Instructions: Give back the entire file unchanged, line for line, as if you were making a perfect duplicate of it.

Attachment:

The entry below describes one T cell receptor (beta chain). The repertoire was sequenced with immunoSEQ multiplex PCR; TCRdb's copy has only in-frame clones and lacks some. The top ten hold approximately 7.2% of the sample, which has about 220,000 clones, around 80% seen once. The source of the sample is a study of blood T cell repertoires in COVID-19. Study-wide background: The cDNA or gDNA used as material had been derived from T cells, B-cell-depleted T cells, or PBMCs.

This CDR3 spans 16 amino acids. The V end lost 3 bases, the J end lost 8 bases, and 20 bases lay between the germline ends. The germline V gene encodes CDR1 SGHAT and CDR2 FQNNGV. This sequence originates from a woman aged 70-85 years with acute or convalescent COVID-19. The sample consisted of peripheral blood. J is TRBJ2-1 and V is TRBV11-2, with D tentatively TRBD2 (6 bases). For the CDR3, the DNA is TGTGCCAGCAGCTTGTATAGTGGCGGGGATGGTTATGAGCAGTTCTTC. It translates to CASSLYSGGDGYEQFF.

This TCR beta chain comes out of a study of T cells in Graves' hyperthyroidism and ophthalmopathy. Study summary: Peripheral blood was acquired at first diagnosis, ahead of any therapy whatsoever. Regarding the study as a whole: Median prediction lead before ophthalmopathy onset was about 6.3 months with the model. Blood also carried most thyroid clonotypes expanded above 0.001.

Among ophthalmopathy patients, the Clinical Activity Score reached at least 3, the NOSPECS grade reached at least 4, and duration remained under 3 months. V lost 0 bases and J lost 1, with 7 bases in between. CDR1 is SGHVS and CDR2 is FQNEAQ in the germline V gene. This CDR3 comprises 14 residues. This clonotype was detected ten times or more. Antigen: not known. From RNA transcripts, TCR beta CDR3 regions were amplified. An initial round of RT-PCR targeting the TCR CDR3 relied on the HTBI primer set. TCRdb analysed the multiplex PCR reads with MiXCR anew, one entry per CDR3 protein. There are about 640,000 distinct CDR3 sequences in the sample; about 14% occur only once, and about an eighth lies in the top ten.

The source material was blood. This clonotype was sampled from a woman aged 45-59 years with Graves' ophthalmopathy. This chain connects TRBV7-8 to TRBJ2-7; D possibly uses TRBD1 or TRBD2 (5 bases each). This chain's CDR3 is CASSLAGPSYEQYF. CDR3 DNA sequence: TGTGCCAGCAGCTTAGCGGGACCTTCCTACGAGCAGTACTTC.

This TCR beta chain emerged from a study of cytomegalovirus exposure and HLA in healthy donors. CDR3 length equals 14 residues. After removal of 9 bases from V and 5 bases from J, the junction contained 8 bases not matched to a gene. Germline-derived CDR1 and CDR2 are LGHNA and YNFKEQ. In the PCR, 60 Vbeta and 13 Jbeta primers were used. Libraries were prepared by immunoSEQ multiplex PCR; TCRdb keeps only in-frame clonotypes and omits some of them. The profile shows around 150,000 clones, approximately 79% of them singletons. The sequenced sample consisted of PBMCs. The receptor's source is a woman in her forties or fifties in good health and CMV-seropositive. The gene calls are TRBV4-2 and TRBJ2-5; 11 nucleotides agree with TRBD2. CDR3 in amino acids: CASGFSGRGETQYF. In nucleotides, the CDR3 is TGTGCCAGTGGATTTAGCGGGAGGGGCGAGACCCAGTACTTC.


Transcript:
The entry below describes one T cell receptor (beta chain). The repertoire was sequenced with immunoSEQ multiplex PCR; TCRdb's copy has only in-frame clones and lacks some. The top ten hold approximately 7.2% of the sample, which has about 220,000 clones, around 80% seen once. The source of the sample is a study of blood T cell repertoires in COVID-19. Study-wide background: The cDNA or gDNA used as material had been derived from T cells, B-cell-depleted T cells, or PBMCs.

This CDR3 spans 16 amino acids. The V end lost 3 bases, the J end lost 8 bases, and 20 bases lay between the germline ends. The germline V gene encodes CDR1 SGHAT and CDR2 FQNNGV. This sequence originates from a woman aged 70-85 years with acute or convalescent COVID-19. The sample consisted of peripheral blood. J is TRBJ2-1 and V is TRBV11-2, with D tentatively TRBD2 (6 bases). For the CDR3, the DNA is TGTGCCAGCAGCTTGTATAGTGGCGGGGATGGTTATGAGCAGTTCTTC. It translates to CASSLYSGGDGYEQFF.

This TCR beta chain comes out of a study of T cells in Graves' hyperthyroidism and ophthalmopathy. Study summary: Peripheral blood was acquired at first diagnosis, ahead of any therapy whatsoever. Regarding the study as a whole: Median prediction lead before ophthalmopathy onset was about 6.3 months with the model. Blood also carried most thyroid clonotypes expanded above 0.001.

Among ophthalmopathy patients, the Clinical Activity Score reached at least 3, the NOSPECS grade reached at least 4, and duration remained under 3 months. V lost 0 bases and J lost 1, with 7 bases in between. CDR1 is SGHVS and CDR2 is FQNEAQ in the germline V gene. This CDR3 comprises 14 residues. This clonotype was detected ten times or more. Antigen: not known. From RNA transcripts, TCR beta CDR3 regions were amplified. An initial round of RT-PCR targeting the TCR CDR3 relied on the HTBI primer set. TCRdb analysed the multiplex PCR reads with MiXCR anew, one entry per CDR3 protein. There are about 640,000 distinct CDR3 sequences in the sample; about 14% occur only once, and about an eighth lies in the top ten.

The source material was blood. This clonotype was sampled from a woman aged 45-59 years with Graves' ophthalmopathy. This chain connects TRBV7-8 to TRBJ2-7; D possibly uses TRBD1 or TRBD2 (5 bases each). This chain's CDR3 is CASSLAGPSYEQYF. CDR3 DNA sequence: TGTGCCAGCAGCTTAGCGGGACCTTCCTACGAGCAGTACTTC.

This TCR beta chain emerged from a study of cytomegalovirus exposure and HLA in healthy donors. CDR3 length equals 14 residues. After removal of 9 bases from V and 5 bases from J, the junction contained 8 bases not matched to a gene. Germline-derived CDR1 and CDR2 are LGHNA and YNFKEQ. In the PCR, 60 Vbeta and 13 Jbeta primers were used. Libraries were prepared by immunoSEQ multiplex PCR; TCRdb keeps only in-frame clonotypes and omits some of them. The profile shows around 150,000 clones, approximately 79% of them singletons. The sequenced sample consisted of PBMCs. The receptor's source is a woman in her forties or fifties in good health and CMV-seropositive. The gene calls are TRBV4-2 and TRBJ2-5; 11 nucleotides agree with TRBD2. CDR3 in amino acids: CASGFSGRGETQYF. In nucleotides, the CDR3 is TGTGCCAGTGGATTTAGCGGGAGGGGCGAGACCCAGTACTTC.